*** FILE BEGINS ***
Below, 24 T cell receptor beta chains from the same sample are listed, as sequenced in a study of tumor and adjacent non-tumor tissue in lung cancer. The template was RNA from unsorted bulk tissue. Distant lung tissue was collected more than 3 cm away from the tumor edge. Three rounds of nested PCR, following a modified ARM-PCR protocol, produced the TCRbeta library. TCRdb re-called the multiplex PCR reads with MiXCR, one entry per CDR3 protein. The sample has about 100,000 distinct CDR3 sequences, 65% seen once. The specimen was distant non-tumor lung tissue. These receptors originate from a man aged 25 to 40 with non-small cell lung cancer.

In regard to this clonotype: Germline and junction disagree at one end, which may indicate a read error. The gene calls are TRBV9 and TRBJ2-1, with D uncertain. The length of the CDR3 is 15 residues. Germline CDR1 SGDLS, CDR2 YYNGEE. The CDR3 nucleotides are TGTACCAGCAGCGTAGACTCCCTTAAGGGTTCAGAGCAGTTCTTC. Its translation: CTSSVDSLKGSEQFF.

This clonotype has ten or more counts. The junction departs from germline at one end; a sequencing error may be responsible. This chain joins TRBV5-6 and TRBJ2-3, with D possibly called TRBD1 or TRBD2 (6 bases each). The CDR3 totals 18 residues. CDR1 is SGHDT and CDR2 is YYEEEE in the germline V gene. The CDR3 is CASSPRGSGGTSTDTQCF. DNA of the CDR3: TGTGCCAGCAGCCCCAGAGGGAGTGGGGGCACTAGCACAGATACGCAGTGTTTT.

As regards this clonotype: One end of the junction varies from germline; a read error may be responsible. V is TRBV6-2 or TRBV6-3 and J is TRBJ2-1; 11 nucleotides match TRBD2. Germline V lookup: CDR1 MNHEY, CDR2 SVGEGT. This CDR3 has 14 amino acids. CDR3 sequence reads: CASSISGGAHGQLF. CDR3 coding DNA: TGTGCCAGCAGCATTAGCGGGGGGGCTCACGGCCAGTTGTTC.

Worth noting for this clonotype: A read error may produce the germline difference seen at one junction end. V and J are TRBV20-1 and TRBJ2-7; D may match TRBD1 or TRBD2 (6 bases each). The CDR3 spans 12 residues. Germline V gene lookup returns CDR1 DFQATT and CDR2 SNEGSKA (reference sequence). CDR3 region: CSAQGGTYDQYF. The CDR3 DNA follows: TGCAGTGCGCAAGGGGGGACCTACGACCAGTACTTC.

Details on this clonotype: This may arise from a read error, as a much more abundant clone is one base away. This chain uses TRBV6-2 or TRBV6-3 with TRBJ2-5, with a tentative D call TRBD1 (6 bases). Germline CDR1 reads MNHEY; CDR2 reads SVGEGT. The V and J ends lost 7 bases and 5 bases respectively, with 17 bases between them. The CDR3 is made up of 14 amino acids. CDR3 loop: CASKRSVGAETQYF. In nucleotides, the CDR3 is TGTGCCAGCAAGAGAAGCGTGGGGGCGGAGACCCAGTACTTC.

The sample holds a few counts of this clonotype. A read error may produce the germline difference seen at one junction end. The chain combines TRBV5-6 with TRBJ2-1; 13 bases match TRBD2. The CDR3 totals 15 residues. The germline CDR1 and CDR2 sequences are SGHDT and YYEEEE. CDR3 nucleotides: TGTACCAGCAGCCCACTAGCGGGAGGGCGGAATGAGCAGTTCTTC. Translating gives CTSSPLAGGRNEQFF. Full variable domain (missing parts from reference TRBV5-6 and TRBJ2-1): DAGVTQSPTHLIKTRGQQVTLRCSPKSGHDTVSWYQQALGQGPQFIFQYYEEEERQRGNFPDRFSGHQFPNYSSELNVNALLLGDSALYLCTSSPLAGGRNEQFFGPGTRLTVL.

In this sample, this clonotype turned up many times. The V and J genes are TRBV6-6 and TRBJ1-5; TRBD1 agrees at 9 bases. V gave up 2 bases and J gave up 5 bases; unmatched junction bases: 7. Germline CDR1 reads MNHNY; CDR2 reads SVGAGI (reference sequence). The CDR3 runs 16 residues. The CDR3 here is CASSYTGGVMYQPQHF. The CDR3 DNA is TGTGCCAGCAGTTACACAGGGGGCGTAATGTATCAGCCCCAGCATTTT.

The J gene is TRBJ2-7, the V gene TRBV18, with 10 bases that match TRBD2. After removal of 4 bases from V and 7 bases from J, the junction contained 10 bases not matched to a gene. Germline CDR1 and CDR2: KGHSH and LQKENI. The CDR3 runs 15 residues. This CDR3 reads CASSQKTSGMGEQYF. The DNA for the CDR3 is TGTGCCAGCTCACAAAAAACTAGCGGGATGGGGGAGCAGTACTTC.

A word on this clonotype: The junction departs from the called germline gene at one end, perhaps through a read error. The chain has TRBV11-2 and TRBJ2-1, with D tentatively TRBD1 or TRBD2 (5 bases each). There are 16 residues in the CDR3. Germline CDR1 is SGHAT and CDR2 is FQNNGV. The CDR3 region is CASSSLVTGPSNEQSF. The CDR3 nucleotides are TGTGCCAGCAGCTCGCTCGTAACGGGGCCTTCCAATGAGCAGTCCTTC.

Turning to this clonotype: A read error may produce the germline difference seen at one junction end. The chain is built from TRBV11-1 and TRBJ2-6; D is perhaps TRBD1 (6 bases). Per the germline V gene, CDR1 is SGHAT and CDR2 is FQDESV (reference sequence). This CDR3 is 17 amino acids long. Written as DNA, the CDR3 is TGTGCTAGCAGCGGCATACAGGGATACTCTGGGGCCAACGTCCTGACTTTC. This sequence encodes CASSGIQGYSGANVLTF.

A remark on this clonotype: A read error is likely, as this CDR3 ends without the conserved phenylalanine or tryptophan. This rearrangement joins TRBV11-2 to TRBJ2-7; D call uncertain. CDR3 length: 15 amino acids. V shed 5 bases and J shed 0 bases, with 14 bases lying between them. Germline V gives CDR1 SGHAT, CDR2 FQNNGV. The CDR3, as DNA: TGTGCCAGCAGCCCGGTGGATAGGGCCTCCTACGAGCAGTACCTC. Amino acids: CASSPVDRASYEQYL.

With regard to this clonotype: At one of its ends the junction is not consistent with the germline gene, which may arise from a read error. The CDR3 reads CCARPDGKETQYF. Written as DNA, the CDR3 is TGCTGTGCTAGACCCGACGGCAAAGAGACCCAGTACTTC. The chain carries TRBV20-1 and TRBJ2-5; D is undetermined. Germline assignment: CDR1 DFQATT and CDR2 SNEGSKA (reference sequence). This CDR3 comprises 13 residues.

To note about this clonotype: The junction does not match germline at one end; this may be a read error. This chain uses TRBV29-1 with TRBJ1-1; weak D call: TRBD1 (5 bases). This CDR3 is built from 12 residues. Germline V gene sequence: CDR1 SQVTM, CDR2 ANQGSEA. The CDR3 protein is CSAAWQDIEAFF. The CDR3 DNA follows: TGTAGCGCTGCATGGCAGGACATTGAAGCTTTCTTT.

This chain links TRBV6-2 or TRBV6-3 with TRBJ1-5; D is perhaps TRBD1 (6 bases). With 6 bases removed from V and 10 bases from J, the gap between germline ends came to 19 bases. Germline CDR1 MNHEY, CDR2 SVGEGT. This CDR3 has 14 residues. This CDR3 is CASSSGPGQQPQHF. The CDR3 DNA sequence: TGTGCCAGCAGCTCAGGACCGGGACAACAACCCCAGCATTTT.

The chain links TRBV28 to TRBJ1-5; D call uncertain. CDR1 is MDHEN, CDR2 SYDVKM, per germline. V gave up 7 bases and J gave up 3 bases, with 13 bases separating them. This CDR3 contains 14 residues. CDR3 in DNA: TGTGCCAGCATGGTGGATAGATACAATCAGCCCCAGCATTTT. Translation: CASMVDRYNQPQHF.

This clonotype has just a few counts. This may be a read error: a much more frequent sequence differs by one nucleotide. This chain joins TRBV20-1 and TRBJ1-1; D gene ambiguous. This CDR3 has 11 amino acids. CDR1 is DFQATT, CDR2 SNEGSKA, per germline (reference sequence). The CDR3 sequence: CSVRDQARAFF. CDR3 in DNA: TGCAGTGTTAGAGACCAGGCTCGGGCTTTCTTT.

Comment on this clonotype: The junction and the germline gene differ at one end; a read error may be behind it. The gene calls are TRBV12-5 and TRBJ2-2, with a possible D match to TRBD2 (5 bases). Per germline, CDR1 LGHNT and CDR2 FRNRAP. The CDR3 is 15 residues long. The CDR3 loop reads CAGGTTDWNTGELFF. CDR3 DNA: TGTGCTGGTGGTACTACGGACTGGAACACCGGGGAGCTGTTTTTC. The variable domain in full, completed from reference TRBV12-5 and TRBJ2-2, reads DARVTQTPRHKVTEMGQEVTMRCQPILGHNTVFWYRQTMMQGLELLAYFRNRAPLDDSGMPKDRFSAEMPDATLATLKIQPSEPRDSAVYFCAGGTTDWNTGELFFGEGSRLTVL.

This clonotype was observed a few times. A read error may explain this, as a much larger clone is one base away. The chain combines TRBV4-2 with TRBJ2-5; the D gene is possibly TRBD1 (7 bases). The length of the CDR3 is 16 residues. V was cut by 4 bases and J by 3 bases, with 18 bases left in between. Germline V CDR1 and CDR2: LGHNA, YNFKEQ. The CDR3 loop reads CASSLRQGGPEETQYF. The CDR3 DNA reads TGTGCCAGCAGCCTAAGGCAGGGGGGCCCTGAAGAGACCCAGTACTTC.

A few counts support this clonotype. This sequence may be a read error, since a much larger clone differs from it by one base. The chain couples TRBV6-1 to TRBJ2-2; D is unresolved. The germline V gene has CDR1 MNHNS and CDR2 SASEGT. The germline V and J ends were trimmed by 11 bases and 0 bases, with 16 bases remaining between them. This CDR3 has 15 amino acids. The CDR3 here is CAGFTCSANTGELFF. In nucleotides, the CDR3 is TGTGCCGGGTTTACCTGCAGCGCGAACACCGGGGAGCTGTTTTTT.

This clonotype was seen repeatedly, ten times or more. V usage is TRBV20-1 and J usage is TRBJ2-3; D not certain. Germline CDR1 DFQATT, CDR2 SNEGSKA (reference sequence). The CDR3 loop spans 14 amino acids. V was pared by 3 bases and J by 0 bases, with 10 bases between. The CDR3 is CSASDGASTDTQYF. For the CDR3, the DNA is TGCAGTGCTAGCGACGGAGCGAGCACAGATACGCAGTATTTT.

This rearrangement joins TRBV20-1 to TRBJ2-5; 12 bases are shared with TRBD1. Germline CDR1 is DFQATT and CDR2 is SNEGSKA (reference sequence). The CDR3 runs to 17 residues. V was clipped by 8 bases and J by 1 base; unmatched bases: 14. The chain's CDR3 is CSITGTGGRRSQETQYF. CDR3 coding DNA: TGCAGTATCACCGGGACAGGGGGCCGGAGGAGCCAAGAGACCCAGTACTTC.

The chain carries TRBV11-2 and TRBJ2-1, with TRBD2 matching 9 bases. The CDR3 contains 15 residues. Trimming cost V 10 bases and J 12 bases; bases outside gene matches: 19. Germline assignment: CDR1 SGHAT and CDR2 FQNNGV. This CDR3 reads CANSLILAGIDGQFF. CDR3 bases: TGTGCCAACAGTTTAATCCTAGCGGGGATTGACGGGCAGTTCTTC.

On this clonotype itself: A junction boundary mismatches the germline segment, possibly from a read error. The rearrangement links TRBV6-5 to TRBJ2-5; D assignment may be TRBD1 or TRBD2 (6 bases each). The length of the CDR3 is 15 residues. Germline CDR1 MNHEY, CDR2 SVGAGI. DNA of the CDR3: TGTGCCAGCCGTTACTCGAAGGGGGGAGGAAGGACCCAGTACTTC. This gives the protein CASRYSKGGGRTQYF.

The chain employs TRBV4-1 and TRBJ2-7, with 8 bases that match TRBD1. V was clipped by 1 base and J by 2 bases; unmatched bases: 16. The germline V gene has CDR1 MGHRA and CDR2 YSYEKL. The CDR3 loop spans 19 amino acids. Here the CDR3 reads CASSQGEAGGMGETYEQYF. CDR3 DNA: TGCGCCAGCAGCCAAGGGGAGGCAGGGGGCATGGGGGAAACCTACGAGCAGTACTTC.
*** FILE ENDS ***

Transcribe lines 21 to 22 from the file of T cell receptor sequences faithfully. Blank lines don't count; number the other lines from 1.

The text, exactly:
This clonotype was seen repeatedly, ten times or more. V usage is TRBV20-1 and J usage is TRBJ2-3; D not certain. Germline CDR1 DFQATT, CDR2 SNEGSKA (reference sequence). The CDR3 loop spans 14 amino acids. V was pared by 3 bases and J by 0 bases, with 10 bases between. The CDR3 is CSASDGASTDTQYF. For the CDR3, the DNA is TGCAGTGCTAGCGACGGAGCGAGCACAGATACGCAGTATTTT.

This rearrangement joins TRBV20-1 to TRBJ2-5; 12 bases are shared with TRBD1. Germline CDR1 is DFQATT and CDR2 is SNEGSKA (reference sequence). The CDR3 runs to 17 residues. V was clipped by 8 bases and J by 1 base; unmatched bases: 14. The chain's CDR3 is CSITGTGGRRSQETQYF. CDR3 coding DNA: TGCAGTATCACCGGGACAGGGGGCCGGAGGAGCCAAGAGACCCAGTACTTC.